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Types of Employment Based Green Card

27 May 2020

Types of Employment Based Green Card

There are several ways to get a green card. You could go through a sponsoring family
member, use investment funds, or even gain asylum. However, one of the more
popular methods is to obtain an employment-based green card by having your
employer sponsor you.

Overview

The Immigration and Nationality Act provides a yearly minimum of 140,000
employment-based immigrant visas which are divided into five preference categories.
They may require a labor certification from the U.S. Department of Labor (DOL), and
the filing of a petition with the United States Citizenship and Immigration Services in
the Department of Homeland Security (USCIS).

Categories

Employment First Preference (EB-1)


Priority Workers receive 28.6 percent of the yearly worldwide limit. All Priority Workers
must be the beneficiaries of an approved Form I- 140, Immigrant Petition for Foreign
Worker, filed with USCIS.

Within this preference there are three sub-groups:


- Persons of extraordinary ability in the sciences, arts, education, business, or athletics:
Applicants in this category must have extensive documentation showing sustained
national or international acclaim and recognition in the field of expertise. Such
applicants do not have to have a specific job offer so long as they are entering the U.S.
to continue work in the field in which they have extraordinary ability. Such applicants
can file their own petition with the USCIS, rather than through an employer.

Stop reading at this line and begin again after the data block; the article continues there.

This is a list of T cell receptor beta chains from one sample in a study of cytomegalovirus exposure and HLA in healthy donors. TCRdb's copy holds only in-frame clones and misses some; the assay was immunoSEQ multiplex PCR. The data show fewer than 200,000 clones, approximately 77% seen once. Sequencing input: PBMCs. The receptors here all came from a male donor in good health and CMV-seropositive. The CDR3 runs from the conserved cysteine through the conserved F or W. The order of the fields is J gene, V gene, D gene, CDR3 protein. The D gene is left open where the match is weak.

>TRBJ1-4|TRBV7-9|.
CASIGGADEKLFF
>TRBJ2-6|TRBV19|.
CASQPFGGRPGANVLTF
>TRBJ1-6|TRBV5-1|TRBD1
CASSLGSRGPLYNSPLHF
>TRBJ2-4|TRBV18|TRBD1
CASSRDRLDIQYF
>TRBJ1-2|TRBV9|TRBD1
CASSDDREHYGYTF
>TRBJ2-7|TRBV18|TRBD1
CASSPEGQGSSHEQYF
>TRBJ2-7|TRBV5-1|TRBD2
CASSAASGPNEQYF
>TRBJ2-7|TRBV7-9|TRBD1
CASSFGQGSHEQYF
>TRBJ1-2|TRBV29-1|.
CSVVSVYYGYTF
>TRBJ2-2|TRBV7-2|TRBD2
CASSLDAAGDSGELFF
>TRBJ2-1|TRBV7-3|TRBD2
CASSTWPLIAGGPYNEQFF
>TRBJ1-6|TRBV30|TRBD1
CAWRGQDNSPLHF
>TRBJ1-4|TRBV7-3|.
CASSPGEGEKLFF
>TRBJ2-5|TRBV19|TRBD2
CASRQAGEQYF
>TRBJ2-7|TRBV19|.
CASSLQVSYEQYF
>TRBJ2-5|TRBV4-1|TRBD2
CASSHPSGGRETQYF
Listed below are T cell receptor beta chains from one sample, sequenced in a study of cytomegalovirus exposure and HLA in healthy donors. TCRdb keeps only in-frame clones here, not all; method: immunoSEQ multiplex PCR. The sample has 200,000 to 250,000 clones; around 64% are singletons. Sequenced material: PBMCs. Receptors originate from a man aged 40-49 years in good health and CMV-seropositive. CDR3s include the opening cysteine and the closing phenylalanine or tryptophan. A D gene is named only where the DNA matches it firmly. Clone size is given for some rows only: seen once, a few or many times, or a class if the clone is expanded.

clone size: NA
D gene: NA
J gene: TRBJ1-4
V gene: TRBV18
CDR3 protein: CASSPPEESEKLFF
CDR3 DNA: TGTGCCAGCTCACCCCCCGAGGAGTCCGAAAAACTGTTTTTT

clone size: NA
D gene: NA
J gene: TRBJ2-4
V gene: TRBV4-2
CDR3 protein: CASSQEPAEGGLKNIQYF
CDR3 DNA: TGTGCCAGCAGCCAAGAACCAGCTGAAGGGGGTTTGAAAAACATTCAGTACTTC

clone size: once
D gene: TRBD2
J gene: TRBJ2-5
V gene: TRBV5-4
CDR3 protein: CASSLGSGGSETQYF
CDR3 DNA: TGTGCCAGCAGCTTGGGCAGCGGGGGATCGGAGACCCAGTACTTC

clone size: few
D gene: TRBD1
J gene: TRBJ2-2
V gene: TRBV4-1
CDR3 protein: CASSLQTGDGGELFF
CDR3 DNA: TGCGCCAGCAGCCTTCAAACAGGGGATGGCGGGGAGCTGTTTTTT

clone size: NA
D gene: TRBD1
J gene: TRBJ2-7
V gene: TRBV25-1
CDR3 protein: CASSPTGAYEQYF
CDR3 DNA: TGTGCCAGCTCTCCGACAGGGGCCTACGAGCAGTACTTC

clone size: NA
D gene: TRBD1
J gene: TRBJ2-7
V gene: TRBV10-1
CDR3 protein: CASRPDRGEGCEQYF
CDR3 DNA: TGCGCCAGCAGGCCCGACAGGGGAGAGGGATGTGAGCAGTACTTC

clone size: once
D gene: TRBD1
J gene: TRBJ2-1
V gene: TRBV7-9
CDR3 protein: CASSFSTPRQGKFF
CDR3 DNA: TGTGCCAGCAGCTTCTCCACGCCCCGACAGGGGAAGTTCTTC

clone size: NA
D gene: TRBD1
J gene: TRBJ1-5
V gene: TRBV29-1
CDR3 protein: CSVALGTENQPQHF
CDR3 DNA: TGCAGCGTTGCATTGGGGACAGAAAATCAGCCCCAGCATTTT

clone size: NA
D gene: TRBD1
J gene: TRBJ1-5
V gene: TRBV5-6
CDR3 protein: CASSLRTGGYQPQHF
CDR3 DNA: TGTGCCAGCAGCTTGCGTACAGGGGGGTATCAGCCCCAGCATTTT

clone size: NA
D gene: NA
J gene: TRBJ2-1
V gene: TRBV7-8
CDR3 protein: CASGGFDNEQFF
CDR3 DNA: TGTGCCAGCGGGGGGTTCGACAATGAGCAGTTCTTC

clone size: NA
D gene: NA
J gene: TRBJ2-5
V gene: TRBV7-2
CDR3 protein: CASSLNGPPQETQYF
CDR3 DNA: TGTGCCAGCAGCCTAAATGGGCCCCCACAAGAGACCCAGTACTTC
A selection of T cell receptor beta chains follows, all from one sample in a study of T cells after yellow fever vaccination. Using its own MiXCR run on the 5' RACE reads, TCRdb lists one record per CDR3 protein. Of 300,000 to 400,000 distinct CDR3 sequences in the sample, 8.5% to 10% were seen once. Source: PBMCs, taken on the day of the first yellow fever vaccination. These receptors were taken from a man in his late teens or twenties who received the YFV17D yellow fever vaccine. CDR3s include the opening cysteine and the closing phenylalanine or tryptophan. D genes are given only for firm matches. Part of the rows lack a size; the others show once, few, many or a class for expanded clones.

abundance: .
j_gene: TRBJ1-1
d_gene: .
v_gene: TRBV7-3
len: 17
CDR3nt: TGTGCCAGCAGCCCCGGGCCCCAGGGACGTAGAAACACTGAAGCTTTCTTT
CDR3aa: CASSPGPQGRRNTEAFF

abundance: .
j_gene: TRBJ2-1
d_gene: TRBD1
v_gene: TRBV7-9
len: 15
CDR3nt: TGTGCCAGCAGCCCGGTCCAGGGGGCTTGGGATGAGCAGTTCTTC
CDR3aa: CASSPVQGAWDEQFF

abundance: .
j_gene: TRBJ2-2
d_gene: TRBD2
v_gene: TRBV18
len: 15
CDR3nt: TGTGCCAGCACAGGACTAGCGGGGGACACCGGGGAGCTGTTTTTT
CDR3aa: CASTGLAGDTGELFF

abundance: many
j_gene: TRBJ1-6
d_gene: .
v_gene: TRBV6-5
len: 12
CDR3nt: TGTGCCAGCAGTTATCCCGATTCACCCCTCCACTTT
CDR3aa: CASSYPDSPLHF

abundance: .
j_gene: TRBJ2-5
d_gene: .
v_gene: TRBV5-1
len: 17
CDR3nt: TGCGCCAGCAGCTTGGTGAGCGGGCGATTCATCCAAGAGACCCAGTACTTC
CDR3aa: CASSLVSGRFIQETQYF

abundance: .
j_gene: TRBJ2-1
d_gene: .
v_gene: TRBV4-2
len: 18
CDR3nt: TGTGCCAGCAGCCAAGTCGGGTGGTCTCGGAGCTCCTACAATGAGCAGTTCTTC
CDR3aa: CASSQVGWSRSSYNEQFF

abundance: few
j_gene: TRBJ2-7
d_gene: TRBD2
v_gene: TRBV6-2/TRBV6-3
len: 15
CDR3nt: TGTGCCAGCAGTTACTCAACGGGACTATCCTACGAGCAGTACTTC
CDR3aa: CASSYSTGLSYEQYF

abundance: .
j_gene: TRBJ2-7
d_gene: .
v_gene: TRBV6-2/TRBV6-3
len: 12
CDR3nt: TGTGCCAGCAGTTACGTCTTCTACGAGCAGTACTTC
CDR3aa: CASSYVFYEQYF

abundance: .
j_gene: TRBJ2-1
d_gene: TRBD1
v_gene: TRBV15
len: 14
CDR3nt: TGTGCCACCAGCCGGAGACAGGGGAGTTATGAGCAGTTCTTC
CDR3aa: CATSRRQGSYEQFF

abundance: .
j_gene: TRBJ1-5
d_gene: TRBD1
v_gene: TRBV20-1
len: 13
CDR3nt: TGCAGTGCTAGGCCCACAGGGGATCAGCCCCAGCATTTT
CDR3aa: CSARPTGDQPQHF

- Outstanding professors and researchers with at least three years experience in teaching
or research, who are recognized internationally. No labor certification is required for this
classification, but the prospective employer must provide a job offer and file a petition
with the USCIS.
- Certain executives and managers who have been employed at least one of the three
preceding years by the overseas affiliate, parent, subsidiary, or branch of the U.S.
employer. The applicant must be coming to work in a managerial or executive capacity.
No labor certification is required for this classification, but the prospective employer
must provide a job offer and file a petition with the USCIS.

Employment Second Preference (EB-2)

Professionals Holding Advanced Degrees, or Persons of Exceptional Ability in the Arts,
Sciences, or Business receive 28.6 percent of the yearly worldwide limit, plus any
unused Employment First Preference visas.
All Second Preference applicants must have a labor certification approved by the DOL,
or Schedule A designation, or establish that they qualify for one of the shortage
occupations in the Labor Market Information Pilot Program (later).

A job offer is required and the U.S. employer must file a petition on behalf of the
applicant. Aliens may apply for exemption from the job offer and labor certification if
the exemption would be in the national interest, in which case the alien may file the